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  • Monthly Archives: January 2011

    Secession Is Just the First Step: Southern Sudan’s Road to Development

    The referendum for southern Sudan’s independence, which began on January 9, reached the necessary 60% participation a few days ago. Official results will not be released for a couple of weeks, but an overwhelming “yes” vote is a safe assumption. The referendum is a momentous step; as the capstone to … More

    Dragon Week: China’s Nuclear Capabilities

    As Presidents Hu Jintao and Barack Obama meet in Washington, DC, it is important to note that this is different from Cold War era summits, as the United States and China share far more common interests, including economic concerns, than the US and the USSR ever did. At the same … More

    Expanding School Choice in Pennsylvania

    In the latest efforts to promote school choice for the nation’s children, Pennsylvania state Senators Anthony Williams (D–Philadelphia) and Jeffrey Piccola (R–Dauphin and York) have introduced a plan to provide opportunity scholarships for low-income Pennsylvania students to attend a school of their choice. Said Senator Piccola: We know we have … More

    Obama on Overregulation: Less than Meets the Eye

    There’s a new regulatory skeptic in town, and his name is Barack Obama. At least that’s the image the President tried to paint today in a bylined opinion piece in The Wall Street Journal. The message was clear: Forget the War on Business. That’s so 2010. Say hello to the … More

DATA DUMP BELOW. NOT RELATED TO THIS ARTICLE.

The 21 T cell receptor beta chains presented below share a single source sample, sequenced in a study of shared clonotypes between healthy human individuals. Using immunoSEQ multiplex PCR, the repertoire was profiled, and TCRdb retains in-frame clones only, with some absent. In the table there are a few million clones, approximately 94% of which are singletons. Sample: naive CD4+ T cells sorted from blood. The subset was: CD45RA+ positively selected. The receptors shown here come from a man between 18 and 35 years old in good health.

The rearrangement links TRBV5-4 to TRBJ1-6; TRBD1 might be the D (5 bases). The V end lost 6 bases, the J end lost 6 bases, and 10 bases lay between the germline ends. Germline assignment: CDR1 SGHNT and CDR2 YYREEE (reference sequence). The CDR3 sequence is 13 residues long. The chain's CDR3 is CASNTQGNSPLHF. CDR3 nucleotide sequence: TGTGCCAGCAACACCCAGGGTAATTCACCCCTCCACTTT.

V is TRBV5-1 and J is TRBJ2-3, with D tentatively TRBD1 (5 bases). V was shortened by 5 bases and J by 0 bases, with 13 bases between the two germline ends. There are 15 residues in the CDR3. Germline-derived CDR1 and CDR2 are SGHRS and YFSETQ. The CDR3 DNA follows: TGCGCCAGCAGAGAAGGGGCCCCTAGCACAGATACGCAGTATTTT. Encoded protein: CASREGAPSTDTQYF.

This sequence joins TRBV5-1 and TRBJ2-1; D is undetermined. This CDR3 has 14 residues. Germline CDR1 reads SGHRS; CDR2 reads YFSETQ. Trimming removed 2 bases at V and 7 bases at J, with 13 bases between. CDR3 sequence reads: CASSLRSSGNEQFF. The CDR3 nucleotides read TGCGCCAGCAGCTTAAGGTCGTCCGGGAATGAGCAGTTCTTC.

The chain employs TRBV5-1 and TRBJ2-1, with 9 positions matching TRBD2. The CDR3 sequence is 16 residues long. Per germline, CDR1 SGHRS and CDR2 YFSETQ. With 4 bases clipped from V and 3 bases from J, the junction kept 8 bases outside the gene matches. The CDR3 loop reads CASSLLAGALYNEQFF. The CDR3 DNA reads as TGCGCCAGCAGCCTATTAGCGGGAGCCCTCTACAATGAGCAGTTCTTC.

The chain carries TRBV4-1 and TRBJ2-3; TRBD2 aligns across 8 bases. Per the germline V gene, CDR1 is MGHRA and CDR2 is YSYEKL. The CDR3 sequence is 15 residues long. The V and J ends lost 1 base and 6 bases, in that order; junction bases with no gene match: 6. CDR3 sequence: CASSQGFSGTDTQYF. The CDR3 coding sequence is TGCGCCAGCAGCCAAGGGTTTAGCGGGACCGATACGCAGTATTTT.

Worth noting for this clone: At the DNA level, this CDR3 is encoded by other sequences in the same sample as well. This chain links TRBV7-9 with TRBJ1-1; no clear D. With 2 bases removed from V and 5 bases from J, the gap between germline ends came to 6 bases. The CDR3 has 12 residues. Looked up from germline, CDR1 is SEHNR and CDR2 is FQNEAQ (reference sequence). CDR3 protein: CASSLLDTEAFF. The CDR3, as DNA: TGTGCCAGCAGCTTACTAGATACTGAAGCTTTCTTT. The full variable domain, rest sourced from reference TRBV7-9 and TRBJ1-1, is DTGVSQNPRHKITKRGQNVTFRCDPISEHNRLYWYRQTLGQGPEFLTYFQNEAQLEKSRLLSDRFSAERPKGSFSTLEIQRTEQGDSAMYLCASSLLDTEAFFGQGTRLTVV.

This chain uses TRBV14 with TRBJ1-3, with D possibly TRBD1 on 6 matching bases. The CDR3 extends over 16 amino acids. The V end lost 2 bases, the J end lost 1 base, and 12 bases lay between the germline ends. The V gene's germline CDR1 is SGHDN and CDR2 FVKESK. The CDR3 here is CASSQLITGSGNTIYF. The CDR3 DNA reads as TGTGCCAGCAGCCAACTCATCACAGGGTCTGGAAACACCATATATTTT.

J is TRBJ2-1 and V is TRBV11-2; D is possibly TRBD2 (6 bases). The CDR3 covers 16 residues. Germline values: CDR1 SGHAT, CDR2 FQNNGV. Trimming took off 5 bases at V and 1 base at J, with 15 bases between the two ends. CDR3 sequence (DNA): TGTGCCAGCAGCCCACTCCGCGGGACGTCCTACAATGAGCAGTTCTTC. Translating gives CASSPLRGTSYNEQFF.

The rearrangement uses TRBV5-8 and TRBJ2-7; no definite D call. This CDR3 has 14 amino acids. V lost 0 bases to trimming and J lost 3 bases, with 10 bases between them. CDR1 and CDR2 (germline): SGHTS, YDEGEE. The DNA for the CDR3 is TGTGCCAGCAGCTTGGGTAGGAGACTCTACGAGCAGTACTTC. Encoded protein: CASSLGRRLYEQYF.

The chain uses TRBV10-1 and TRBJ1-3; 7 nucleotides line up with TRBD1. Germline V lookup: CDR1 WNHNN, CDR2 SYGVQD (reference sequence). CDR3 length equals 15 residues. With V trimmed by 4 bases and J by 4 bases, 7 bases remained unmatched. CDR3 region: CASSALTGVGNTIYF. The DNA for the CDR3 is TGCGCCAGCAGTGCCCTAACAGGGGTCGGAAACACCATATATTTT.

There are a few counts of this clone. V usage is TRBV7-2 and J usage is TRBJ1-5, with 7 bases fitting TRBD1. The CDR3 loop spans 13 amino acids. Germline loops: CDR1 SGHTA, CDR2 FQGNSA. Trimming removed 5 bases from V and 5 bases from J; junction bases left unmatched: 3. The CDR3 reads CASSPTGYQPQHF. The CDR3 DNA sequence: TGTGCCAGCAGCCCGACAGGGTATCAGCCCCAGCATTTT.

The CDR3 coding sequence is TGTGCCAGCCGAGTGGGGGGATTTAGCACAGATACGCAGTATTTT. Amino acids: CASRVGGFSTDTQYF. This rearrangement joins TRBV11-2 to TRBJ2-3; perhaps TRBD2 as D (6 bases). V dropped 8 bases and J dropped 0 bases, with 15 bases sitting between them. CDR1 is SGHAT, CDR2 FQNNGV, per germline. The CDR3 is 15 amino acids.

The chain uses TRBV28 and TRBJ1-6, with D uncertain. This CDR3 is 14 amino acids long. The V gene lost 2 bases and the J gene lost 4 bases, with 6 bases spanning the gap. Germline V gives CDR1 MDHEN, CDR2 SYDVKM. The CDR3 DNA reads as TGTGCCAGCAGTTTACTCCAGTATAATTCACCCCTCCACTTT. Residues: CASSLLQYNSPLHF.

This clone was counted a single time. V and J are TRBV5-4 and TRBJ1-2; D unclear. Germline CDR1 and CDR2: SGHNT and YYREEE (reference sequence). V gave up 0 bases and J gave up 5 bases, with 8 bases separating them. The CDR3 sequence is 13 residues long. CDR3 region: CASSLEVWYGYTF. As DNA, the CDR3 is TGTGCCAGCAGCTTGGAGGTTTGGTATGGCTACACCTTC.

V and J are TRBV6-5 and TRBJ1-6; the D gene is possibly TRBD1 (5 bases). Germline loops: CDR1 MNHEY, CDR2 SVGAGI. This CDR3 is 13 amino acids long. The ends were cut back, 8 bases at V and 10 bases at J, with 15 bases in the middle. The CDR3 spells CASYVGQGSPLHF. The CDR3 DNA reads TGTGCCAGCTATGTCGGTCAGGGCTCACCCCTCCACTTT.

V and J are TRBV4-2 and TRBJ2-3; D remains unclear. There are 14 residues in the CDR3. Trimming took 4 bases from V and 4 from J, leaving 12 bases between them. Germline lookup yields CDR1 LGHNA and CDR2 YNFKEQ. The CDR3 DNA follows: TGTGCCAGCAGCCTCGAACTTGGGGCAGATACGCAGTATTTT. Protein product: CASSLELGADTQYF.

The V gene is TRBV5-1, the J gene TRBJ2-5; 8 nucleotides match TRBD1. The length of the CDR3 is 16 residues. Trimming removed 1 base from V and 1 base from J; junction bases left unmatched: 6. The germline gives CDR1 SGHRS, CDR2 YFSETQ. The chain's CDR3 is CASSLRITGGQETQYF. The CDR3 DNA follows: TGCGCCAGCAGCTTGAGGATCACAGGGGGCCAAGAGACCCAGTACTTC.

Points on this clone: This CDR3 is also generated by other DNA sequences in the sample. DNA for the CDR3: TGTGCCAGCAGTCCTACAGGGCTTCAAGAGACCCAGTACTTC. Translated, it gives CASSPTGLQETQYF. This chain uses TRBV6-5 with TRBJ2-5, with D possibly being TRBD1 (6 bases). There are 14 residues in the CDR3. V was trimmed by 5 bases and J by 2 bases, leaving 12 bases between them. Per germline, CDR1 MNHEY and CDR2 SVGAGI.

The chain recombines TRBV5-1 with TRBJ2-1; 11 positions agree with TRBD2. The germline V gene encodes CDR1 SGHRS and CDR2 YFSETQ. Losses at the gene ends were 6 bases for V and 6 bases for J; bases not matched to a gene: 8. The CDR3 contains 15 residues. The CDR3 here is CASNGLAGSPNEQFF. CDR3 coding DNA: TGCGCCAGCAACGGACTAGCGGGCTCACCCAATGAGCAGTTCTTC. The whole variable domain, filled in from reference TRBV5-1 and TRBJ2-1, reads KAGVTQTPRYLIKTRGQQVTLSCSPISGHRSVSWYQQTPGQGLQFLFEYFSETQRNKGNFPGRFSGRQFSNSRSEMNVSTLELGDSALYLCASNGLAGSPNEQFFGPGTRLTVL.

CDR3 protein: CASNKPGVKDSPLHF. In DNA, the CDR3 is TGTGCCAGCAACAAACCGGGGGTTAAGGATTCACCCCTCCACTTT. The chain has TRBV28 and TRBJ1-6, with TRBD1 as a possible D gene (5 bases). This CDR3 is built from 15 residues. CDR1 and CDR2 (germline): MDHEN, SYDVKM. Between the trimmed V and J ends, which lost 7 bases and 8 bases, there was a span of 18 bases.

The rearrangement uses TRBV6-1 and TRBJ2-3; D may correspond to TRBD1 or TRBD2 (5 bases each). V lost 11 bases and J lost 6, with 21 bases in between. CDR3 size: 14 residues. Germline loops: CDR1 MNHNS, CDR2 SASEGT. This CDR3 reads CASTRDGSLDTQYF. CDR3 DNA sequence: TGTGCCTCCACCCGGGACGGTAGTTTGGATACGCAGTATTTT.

Obama's Ill-Timed, Confusing Concessions Leave Cuba Unimpressed

    On January 14, the White House unveiled further liberalization of its Cuba policy. New changes alter rules to allow easier American citizen visits, permit non-family remittances (up to $500 per quarter), and broaden the number of U.S. airports able to send charter flights to Cuba. The measures, the White House … More

    Tunisia’s Jasmine Revolution: A Harbinger of Future Uprisings?

    The popular uprising in Tunisia that overthrew the authoritarian regime of Zine el-Abidine Ben Ali has created tremendous uncertainty in the North African Arab country and raised expectations that political instability could also engulf other countries in the region. Ben Ali, 74, ruled with an iron hand for 23 years … More

    Dragon Week: Orbiting Dragons

    At the 2009 Sino-American summit, President Obama committed the US to dispatching the head of NASA to China, in return for a reciprocal visit by his “appropriate Chinese counterpart,” i.e., a player to be named later. A year later, NASA Administrator Bolden has visited China (although it remains unclear to … More

    How to Repeal Obamacare in the Senate

    This week the House will pass a bill to repeal Obamacare. Congressional experts will argue that the Senate won’t pass a full repeal. They are correct to argue that full repeal will not be passed by both the House and Senate in the next few months, but they may be … More

    Celebrating the Legacy of Dr. King through Community Empowerment

    Shortly after the establishment of a federal holiday honoring the life of Martin Luther King, Jr., in 1986, Kimi Gray was among the first to urge that he be honored by celebrating a “day on” rather than a day off. She felt that a day aptly commemorating Dr. King’s legacy … More

    Morning Bell: Dragon Week

    Chinese President Hu Jintao is set to arrive in Washington, D.C., today, the first leg of a four-day trip to the United States that includes a lavish black-tie White House state dinner tomorrow night. The full “state visit” treatment that Hu will receive, including a joint reviewing of U.S. troops, … More